So what does this say to you? Shutting me down and shoving me off, sure, but dig into this for a second. Why would she even be active on Tinder and invite me to talk? Suddenly I’m wondering if the part where she indicated she’s 26 with multiple degrees and working in law is true. I did manage to rally a positive response back but I’m pretty sure this one is dead in the water.

The idealized outcome

What is the idealized outcome for an online dating experience anyway? You get to know someone a bit chatting, resolve to meet up and from there on out it’s just like life in-person, right? Except for that part where you’ve implied the other person is attractive to you, if it’s never overtly communicated. And maybe it’s hard to know at first – attraction grows over time, but really while these systems seem to me like they’re very good at matching up folks as potential friends, they don’t create sparks.

The “gardener” turned out to be someone I really like. We met for tea, walked around talking for nearly three hours and she came to visit my Labor Day party the following day at got along swimmingly with my friends, even staying after I left for a meeting. We texted here and there throughout the week. This is the ideal, right?

Well, this past weekend she bailed last-minute on our plan to go dancing and stopped responding to texts or even a phone call the following day. I know, it could be a million things and I should be patient, because if she’s anything like I think she is she’ll make the effort to get back to me and make up for it. That said I think it’s probable she’s trying to reconcile her lack of a reciprocative spark.

Imagine the scenario with me. You’re relatively new in a town, having trouble meeting people and a well-meaning lad with a gaggle of boisterous friends reaches out to you and invites you in. You yearn for the social inclusion and by all measures on paper you’re a good match. To add to it in-person he even seems like a decent dude and is honest about romantic intentions. But he’s not attractive, physically. What do you do? You’re not this shallow, right? Should you just be honest and hope he’s not resentful and still welcomes you in? What if you later like one of his friends instead? Why do they even include the “looking for friends” box on that website to begin with when you can’t even be sure until you really meet? You tried to do it the responsible way but there’s no easy way to reject someone compassionately, is there.

I know, I know, you’re wondering if I learned anything from my man-splaining speculation stunt earlier. I got bailed on twice in one week, do you really expect me to have a lot of confidence about my self-value right now? It’s not coincidence if it happens time and time again guys. Luckily I have a rowing machine and pull-up bar. They’re health-inducing hope of the Colbert-style “enhanced truth” variety.

But what of the transcendental Iowan?

Well I shared with her the first post and she didn’t reply for a long time so I thought I was doomed but turns out I just write too much for rapid replies (surprise?). This evening she introduced me to snapchat and the concept of atheist Mormonism and I couldn’t be more elated. The best part: we’re going to start a club for people who suck at meditation. Sometimes I really like being wrong 🙂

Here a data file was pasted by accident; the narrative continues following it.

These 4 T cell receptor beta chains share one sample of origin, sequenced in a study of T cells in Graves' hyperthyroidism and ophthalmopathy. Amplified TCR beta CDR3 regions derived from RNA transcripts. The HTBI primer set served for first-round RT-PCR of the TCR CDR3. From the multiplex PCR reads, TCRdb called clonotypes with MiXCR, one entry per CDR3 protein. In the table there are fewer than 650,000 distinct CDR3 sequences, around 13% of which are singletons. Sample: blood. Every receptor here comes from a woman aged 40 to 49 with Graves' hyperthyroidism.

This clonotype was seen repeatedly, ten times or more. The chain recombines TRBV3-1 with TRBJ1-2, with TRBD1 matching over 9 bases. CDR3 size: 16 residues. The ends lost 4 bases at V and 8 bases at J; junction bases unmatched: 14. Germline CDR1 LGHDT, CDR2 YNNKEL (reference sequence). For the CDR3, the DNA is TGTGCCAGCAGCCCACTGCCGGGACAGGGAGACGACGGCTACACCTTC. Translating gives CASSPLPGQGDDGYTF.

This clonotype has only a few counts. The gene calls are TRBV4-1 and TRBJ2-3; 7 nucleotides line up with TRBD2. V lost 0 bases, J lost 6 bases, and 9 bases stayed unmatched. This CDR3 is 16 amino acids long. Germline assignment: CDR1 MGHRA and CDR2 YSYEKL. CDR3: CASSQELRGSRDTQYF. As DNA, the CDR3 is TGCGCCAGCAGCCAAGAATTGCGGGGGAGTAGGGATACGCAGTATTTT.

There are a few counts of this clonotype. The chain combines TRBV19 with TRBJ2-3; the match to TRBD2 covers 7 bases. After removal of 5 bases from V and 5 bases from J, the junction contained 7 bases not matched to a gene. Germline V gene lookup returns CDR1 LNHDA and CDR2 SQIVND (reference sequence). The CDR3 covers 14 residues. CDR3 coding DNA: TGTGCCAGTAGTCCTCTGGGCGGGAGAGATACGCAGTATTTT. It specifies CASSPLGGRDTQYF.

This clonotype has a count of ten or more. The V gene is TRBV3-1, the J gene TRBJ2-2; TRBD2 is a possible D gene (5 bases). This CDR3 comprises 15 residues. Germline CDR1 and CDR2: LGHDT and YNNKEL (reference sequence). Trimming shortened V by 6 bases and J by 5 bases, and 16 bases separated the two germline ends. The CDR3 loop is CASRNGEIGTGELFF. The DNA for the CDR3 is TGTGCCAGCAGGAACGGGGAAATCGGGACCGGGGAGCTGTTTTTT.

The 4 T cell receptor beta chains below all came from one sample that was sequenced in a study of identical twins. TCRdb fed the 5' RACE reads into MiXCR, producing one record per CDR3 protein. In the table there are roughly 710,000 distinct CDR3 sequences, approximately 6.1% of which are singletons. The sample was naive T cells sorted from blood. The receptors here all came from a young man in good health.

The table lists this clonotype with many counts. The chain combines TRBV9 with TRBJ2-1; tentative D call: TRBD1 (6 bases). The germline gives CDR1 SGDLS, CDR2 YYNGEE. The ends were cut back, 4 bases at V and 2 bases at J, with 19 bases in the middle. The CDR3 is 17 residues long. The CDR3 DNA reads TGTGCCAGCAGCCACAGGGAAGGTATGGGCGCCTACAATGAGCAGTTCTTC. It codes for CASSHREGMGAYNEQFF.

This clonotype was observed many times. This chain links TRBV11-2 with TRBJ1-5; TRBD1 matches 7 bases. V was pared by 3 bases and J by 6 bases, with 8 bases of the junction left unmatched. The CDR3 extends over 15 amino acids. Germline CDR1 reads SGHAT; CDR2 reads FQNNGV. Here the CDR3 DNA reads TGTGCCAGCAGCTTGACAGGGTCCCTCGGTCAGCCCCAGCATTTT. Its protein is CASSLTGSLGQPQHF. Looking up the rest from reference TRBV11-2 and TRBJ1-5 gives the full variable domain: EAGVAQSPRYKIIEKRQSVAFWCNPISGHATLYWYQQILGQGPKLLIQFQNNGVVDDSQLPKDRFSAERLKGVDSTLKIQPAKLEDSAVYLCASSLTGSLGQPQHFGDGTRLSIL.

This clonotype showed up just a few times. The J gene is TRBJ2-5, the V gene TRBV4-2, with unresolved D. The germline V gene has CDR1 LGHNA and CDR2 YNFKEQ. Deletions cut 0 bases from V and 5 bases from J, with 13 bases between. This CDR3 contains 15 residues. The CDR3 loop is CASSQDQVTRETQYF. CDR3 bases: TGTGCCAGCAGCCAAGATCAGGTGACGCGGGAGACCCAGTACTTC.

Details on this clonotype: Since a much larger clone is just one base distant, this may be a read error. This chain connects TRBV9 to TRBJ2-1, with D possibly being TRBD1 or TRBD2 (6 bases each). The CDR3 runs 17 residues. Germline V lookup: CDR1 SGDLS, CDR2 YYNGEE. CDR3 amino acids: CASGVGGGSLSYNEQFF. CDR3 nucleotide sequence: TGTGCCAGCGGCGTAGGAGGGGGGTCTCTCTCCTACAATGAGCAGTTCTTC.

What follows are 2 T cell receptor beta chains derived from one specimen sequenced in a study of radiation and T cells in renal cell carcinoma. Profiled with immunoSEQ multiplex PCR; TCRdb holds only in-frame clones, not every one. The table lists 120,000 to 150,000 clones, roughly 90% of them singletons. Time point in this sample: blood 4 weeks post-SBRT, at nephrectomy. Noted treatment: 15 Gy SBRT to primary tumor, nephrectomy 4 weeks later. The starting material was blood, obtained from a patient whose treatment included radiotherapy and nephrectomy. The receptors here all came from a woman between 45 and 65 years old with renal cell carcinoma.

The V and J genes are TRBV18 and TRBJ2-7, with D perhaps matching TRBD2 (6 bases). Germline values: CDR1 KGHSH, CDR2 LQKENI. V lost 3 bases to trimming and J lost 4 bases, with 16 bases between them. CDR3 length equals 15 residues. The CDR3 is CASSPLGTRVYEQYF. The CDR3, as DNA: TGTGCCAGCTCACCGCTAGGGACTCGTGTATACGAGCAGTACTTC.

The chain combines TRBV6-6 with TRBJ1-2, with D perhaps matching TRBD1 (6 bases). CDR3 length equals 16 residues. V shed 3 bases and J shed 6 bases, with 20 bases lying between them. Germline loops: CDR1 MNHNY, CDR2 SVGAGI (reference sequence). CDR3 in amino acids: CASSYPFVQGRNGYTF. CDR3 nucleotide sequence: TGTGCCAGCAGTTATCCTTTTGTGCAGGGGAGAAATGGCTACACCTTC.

This. This is why I… snap this? (yes literally)

Chin up yo!

I have a fear of dancing. Nevermind what dating a Latin@ does to make you feel like you need to be better than Spanish-mode Buzz Light Year, I’ve been this way for ages. It’s really hard for me to be around the right people to just let go and move without being judged. My roommate, Chin, however, is

THE MOST TALENTED DANCER I KNOW.

chinedudeNo, not because he’s got moves – of course he does – but because never have I ever seen another person on this planet who can make others feel as welcome and comfortable and worthy and full of joy on a dance floor as him. He’s been with me every step of my whining-ass way about how girls don’t love me and when the gardener didn’t show last night and he could see I was about to melt into a puddle of sad on the floor, he instantly befriended a spectacular crew of theater folks and just brought it all out. He spent three hours fueling circles, literally pushing me into a cute girl (don’t worry, she turned out to be 9 years younger) and getting everyone, from literally grandmothers to children to whirl. I couldn’t be more honored to have him as a friend.

Chin. Chin is also why I do dance this.

Part One

Online dating is not happy, but it is fascinating – part one

Well here I am nearly 3 years later in a strikingly familiar place. A significant other leaves for their home country, on relatively good terms, and I’m single again. The “girlfriend shield” that enables me to be my normal “unlimited-friendly” high-energy self is gone and I’m readily annoyed at the prospect of bottling up my emotions to not scare people off. My friends group is of course dissipating and I’m not at the top of anyone’s list to hang out with anymore… and I can’t complain about that because historically I’m the one making the list. A popular Oatmeal post on the falsity of happiness as a dichotomous state compelled me to write again.